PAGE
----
"Perfect is the enemy of good" - attributed to Voltaire

  • Member since
    September, 2011
  • From: Stevens Point, Wisconsin, USA
Posted by Tom Hering on Monday, July 01, 2019 3:45 PM

Gear for XF5U-1 prototype #2. The kit's brake fluid reservoirs have been replaced with styrene rod - detailed with decal stripes.

Headrest added. Onward to the propellers for both planes!

"A little more persistence, a little more effort, and what seemed hopeless failure may turn to glorious success" - Elbert Hubbard

"Perfect is the enemy of good" - attributed to Voltaire

  • Member since
    September, 2011
  • From: Stevens Point, Wisconsin, USA
Posted by Tom Hering on Saturday, June 29, 2019 4:27 PM

Canopies painted. Three methods were used.

The V-173's canopy was done with a combination of masking/spraying and decal stripes. Paint is Testors 1214 and 1114 Gloss Yellow. The decal stripes are Print Scale CAMO-035. The yellow of the decals doesn't quite match the Testors paint, but I'm happy with the overall result.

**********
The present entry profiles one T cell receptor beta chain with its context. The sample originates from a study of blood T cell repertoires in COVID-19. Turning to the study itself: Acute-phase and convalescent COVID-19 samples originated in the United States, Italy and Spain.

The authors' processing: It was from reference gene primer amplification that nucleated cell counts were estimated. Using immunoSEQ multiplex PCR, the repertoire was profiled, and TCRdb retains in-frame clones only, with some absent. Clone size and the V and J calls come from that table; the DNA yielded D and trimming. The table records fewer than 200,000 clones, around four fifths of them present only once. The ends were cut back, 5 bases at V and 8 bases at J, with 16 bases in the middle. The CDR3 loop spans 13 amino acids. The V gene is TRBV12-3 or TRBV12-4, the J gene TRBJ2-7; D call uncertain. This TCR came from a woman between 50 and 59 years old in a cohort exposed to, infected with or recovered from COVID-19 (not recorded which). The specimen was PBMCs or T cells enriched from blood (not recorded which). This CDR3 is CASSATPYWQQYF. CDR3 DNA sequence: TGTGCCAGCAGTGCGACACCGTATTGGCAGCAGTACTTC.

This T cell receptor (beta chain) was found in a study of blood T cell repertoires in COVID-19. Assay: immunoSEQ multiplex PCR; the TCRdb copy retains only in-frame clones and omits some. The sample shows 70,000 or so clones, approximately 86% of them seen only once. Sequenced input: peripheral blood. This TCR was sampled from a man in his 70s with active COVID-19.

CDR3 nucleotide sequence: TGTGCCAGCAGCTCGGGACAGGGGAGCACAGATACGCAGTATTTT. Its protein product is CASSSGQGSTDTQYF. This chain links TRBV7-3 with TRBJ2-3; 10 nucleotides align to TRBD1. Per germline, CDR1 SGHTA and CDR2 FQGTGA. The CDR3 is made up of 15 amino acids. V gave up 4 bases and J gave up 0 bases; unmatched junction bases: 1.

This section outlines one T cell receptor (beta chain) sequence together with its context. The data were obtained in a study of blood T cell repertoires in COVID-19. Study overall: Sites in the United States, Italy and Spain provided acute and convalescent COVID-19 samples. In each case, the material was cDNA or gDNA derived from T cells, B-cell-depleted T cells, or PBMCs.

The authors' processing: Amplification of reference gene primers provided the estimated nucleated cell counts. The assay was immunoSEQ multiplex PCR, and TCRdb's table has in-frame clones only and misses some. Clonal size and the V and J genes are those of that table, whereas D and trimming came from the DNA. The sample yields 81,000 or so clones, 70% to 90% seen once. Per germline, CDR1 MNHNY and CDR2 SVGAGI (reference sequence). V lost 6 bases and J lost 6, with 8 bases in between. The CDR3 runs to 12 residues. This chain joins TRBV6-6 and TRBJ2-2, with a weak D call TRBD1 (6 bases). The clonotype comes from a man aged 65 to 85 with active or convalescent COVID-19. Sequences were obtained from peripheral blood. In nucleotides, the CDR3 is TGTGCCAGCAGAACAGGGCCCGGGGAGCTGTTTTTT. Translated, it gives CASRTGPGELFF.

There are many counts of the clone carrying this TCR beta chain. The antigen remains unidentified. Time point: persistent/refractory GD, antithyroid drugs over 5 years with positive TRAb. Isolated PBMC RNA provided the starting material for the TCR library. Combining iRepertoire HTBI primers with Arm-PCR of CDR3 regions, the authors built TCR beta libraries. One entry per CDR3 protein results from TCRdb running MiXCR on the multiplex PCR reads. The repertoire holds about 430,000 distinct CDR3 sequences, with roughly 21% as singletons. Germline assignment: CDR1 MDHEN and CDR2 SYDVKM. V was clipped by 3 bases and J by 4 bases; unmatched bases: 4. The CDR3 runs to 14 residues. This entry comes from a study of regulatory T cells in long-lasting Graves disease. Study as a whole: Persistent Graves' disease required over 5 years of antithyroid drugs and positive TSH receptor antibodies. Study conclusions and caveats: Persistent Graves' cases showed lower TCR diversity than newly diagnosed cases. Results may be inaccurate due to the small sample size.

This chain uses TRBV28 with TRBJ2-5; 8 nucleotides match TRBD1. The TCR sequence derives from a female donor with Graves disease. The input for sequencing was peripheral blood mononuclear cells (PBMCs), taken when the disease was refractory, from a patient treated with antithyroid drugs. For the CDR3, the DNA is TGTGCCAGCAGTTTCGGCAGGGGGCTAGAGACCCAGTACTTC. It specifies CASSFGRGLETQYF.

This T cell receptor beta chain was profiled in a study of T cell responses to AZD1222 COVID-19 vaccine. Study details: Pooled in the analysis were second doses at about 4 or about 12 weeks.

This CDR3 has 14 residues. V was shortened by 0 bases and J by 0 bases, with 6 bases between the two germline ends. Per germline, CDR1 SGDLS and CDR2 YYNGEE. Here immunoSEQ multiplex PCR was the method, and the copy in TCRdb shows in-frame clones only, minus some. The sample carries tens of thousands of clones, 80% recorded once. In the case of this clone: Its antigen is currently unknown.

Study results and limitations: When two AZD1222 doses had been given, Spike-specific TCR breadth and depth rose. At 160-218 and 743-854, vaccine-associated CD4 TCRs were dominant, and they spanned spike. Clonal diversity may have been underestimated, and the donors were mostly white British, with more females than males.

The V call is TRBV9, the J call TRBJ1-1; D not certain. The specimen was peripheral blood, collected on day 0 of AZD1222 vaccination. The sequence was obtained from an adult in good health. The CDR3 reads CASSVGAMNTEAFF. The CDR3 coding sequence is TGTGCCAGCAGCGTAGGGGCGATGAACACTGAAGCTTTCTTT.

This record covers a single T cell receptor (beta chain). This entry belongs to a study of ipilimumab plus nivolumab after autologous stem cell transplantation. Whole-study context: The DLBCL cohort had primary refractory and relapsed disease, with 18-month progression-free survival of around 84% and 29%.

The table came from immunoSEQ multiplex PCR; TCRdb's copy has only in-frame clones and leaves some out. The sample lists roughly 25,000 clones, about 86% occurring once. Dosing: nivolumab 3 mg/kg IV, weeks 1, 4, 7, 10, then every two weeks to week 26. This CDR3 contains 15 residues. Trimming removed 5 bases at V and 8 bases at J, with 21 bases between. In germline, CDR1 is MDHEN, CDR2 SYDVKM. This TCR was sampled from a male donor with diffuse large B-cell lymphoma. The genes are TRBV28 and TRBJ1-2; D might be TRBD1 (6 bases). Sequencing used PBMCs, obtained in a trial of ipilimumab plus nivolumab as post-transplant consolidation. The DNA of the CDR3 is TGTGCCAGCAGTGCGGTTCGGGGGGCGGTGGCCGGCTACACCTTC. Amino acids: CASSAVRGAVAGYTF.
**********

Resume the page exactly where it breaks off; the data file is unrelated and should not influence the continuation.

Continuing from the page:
The XF5U-1's canopy was hand painted with Model Master FS15042 Dark Sea Blue, and then cleaned up with a sharpened wood toothpick.

Both canopies were dipped in Future.

"A little more persistence, a little more effort, and what seemed hopeless failure may turn to glorious success" - Elbert Hubbard

"Perfect is the enemy of good" - attributed to Voltaire

  • Member since
    September, 2011
  • From: Stevens Point, Wisconsin, USA
Posted by Tom Hering on Friday, June 28, 2019 12:19 PM

Gamera

Sorry, guess I wasn't much help. Great to see that with John's help you're on the right track now though! 

 

You were indeed being helpful. Thanks!

Here's what needs to be done to turn the Kitty Hawk kit into prototype #2.

1. Don't use the tailhook, bombs, bomb racks, and armor glass provided in the kit.